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Proper prioritization: A success factor when growth and capacity no longer go hand in hand

Most companies aim to grow. These days, however, capacity issues mean that poor prioritization can lead to fairly negative consequences. By capacity, we mean the sum of an organization’s financial, physical and human capabilities. Currently, each of those three aspects of business capacity is in trouble: skilled labour is hard to come by; inflation is making financing more expensive to access; and major supply chain breaks are affecting our economy and our lives. Yet, despite this situation, many organizations are still pursuing growth at all costs.

What are the consequences of poor prioritization?

Operations that are struggling to deliver. Projects that are behind schedule. A shortage of human resources. Budgets overruns. Sound familiar?

Many companies are turning to digital transformation to address these issues, the byword being “hurry up”. This approach has a whole lot of adverse consequences: cost overruns, impacts on current operations, exhausted teams and results that fall way short of expectations.

I hear such stories every day from entrepreneurs, executives and managers. Even before the current labour shortage, I was giving presentations on capacity management, including one entitled “Stop squeezing the lemon!”, because if you keep squeezing the lemon once it is out of juice, all you get are the seeds. See what I’m getting at?

In order to grow, we must sell more and produce more, which requires a workforce and access to goods and services, among other things. To meet current challenges, our companies also want to modernize, automate processes, and so on, which also requires more capacity. Without realistic prioritization and timelines, there is a high risk of things going wrong. And the consequences? For instance:

  • Delayed deliveries, with a negative impact on customer satisfaction and potentially on revenues
  • Quality issues, because time constraints make it tempting to skip parts of the process in favour of timely delivery 
  • Project delays, which always mean higher costs, and/or projects that only deliver partial results
  • Drained, disincentivized and/or disengaged employees, leading to the departure of people who are difficult to replace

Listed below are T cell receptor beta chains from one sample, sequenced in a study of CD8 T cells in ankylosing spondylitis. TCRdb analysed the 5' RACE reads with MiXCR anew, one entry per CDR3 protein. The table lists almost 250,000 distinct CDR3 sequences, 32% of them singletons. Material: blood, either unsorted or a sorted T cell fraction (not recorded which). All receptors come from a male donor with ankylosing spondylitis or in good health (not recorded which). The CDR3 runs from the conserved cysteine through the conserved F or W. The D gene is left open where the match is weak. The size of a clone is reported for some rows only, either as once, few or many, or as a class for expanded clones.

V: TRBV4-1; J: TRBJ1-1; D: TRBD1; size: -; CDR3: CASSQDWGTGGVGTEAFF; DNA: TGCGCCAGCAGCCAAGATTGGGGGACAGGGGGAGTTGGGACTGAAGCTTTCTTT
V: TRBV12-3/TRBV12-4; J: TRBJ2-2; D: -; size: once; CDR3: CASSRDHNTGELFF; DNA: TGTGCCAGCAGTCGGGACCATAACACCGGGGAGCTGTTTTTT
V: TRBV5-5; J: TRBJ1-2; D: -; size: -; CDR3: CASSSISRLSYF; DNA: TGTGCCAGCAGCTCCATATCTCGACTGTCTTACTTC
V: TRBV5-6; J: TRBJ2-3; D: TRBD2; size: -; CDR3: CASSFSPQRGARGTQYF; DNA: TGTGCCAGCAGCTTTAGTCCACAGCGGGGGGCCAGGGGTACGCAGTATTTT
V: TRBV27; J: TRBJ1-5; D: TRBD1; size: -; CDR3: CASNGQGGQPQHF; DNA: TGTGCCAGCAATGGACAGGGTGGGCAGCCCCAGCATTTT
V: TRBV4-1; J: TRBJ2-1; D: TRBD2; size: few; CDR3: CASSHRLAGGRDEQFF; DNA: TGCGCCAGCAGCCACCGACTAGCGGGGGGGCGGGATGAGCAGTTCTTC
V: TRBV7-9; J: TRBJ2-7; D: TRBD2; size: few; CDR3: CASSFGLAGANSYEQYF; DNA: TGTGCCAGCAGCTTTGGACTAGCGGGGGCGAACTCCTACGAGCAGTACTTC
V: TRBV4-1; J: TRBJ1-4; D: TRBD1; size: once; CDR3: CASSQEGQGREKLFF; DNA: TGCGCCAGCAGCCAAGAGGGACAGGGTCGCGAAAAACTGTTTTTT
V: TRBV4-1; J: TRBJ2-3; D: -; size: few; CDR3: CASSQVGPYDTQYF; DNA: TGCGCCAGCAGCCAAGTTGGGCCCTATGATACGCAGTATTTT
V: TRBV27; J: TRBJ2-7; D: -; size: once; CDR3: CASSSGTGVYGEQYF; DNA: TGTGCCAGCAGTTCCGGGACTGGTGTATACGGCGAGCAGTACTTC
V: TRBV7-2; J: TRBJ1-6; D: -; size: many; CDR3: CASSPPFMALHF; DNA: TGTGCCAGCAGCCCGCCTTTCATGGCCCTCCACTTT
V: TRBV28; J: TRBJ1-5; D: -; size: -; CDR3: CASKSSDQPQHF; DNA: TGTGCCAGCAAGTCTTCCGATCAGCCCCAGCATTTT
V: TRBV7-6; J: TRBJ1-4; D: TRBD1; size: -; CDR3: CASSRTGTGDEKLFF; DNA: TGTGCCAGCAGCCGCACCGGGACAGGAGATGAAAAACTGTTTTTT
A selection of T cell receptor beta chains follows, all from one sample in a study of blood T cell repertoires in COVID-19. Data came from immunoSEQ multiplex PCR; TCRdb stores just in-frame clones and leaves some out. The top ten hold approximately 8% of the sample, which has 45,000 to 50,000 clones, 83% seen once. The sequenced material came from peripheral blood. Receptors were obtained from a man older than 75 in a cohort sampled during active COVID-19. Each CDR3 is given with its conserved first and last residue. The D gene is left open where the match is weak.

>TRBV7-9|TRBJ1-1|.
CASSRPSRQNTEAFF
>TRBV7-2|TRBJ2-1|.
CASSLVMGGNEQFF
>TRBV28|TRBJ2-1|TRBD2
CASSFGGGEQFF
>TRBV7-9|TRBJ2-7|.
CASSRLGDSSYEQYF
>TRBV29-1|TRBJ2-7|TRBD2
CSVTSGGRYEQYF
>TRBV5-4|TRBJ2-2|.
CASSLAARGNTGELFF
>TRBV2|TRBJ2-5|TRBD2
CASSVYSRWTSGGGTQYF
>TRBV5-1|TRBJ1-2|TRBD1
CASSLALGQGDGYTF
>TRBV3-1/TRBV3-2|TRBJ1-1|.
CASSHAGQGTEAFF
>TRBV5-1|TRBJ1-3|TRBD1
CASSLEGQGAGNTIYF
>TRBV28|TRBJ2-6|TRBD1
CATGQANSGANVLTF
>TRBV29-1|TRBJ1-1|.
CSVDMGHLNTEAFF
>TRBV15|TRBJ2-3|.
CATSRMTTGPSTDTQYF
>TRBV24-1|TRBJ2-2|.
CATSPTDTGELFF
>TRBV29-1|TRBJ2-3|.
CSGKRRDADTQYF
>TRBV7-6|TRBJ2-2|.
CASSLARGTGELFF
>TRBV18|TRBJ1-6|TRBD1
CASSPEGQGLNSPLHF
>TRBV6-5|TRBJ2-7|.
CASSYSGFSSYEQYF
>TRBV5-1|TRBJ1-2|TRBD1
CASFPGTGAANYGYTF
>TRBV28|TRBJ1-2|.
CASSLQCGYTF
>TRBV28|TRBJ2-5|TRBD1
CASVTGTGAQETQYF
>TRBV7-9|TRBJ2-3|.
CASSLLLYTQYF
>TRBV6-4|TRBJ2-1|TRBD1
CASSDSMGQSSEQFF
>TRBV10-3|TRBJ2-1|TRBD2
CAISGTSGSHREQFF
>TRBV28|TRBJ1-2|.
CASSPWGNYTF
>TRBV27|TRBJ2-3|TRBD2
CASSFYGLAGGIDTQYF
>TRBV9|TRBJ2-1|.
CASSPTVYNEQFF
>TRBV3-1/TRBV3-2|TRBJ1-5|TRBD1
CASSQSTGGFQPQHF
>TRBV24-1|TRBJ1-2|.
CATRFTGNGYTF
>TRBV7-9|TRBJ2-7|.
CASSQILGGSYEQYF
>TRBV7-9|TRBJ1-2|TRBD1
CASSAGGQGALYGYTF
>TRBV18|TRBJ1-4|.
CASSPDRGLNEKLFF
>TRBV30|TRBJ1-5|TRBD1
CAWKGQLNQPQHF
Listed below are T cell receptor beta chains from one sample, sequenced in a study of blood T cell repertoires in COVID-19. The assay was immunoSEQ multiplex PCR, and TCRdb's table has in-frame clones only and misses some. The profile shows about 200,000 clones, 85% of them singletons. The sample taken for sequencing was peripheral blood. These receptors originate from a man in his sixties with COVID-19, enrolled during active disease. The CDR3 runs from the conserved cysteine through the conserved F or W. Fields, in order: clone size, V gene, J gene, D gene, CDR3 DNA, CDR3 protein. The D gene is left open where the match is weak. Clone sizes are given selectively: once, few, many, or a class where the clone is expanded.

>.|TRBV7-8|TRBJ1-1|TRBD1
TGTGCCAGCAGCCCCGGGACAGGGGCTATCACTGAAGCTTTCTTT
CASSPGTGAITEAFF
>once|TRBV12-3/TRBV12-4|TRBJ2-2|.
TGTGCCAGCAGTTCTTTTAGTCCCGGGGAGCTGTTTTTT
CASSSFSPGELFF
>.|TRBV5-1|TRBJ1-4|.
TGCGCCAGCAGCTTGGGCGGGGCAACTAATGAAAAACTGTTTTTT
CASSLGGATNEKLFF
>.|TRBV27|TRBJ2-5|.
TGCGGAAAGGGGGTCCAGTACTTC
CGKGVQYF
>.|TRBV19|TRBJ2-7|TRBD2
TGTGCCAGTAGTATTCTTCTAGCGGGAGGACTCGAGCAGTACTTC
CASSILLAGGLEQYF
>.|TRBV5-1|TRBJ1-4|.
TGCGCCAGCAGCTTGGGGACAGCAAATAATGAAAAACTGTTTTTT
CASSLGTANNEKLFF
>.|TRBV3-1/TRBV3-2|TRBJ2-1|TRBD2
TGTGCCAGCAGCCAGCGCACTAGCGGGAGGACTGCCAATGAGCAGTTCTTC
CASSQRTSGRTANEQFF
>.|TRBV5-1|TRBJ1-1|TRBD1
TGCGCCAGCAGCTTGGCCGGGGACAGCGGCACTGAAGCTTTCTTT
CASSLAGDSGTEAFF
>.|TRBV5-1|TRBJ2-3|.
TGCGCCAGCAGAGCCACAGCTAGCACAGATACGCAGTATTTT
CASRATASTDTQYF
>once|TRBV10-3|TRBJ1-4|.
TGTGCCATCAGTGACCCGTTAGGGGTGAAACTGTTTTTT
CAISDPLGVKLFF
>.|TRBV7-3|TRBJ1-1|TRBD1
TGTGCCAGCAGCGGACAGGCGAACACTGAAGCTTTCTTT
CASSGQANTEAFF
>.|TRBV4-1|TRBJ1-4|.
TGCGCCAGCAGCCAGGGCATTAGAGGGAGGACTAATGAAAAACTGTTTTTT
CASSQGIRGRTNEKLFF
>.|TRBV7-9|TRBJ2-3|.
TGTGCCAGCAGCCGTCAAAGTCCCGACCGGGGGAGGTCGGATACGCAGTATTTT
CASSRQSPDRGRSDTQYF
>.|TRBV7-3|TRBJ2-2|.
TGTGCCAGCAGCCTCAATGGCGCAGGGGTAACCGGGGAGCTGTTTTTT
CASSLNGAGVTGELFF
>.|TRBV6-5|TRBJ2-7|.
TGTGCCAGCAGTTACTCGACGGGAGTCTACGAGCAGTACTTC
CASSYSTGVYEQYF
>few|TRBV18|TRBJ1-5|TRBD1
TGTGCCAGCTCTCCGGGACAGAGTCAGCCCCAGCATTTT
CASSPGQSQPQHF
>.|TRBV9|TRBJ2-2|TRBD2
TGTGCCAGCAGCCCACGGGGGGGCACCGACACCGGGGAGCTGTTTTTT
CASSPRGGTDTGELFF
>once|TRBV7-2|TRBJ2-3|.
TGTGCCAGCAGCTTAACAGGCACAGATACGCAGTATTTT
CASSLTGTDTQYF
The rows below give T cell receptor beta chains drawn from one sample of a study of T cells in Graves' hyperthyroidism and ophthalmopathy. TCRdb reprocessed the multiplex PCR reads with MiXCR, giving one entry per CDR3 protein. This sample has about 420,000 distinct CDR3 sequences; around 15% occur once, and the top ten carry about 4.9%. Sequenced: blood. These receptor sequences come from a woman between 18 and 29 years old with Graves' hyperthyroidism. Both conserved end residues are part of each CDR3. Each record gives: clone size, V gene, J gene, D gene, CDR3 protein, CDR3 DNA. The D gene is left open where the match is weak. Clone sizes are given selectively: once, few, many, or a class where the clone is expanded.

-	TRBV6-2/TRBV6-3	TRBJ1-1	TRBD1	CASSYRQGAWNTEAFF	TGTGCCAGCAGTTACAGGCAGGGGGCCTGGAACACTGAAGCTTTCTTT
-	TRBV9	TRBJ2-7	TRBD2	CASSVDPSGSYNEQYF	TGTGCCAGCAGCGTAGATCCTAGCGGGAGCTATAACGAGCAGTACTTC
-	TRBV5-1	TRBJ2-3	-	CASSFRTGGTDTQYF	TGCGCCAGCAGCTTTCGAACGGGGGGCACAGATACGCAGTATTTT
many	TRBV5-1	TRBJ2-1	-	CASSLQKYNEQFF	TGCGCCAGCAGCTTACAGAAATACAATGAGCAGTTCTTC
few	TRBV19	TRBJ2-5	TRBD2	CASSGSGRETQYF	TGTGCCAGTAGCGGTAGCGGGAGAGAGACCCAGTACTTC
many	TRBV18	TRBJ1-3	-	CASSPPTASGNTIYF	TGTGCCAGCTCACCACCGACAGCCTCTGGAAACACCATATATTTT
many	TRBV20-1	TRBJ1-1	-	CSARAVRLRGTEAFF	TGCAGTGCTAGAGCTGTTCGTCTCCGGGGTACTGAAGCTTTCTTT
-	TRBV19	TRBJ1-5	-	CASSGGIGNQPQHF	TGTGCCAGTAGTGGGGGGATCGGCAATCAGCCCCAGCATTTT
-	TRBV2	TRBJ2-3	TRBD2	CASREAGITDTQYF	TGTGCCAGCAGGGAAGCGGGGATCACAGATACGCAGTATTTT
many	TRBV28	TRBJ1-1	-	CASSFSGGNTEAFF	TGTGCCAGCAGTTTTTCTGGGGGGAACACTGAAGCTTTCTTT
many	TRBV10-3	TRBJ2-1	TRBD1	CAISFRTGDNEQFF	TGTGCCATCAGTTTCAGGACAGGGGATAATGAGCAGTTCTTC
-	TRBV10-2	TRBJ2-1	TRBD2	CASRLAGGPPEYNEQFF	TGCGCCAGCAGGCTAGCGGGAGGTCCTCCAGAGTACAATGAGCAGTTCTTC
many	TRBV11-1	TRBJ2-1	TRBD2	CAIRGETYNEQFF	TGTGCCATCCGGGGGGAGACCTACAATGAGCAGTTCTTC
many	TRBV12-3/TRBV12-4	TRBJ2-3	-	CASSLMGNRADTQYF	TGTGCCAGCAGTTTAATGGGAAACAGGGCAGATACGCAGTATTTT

In a June 2021 article,1 Tech Grid reported that a PwC study of over 10,640 projects found that “a tiny, tiny portion of companies – 2.5% – completed 100% of their projects successfully. The rest either failed to meet some of their original targets or missed the original budget or deadlines.” Even more alarmingly, “these failures extract a heavy cost – failed IT projects alone cost the United States $50-$150B in lost revenue and productivity”. The same article reveals that “a Gallup survey found that 17% of IT projects can go so bad that they can threaten the very existence of the company”. 

The source of failure: human beings?

It’s easy to think that the secret of success can be found in a methodology (like Agile, Scrum or Devops), or in a project management software. Or that adding consultants will solve the problem. It’s also easy to believe that better scope definition, clear, known and shared objectives or tight management of the initial scope can all lead to success.

While all of the above factors certainly help to improve the chances of success, the key success factor was pretty well summed up by the author of a December 2020 Forbes2 article: “All of our efforts to avoid technology project failures can be simplified if we focus primarily on the humans who plan, fund, and execute technology projects.”

The key to success: realistic prioritization and a focus on business needs

Realistic prioritization requires that personal bias be removed from the process, that each project’s contribution to management’s objectives be measurable and guide project selection, and that the capacity to complete projects without harming operations be a key deciding factor.

By individual bias, I mean an individual’s hope or desire, and an individual’s power to put his or her ideas above those of others.

By contribution to objectives, I mean that decisions are made based on a cost-benefit analysis of defined, comparable and measurable corporate criteria/objectives that have been specified by senior management based on the directions in which they want to take the company.

By capacity, mostly what I mean is the capacity of internal teams to participate in the projects and integrate the changes without putting operations at risk. It’s all about finding the right balance. On that subject, my colleague has a post that suggests various ways to free up capacity.

If we are to grow successfully in the current environment, we must not underestimate the importance of proper prioritization. If you are interested in learning more, I’ll be giving a talk on the subject on September 20, 2022, at ACMP Quebec. Details to come in August.

Manon Champagne
Co-founder, President and Strategic Consultant



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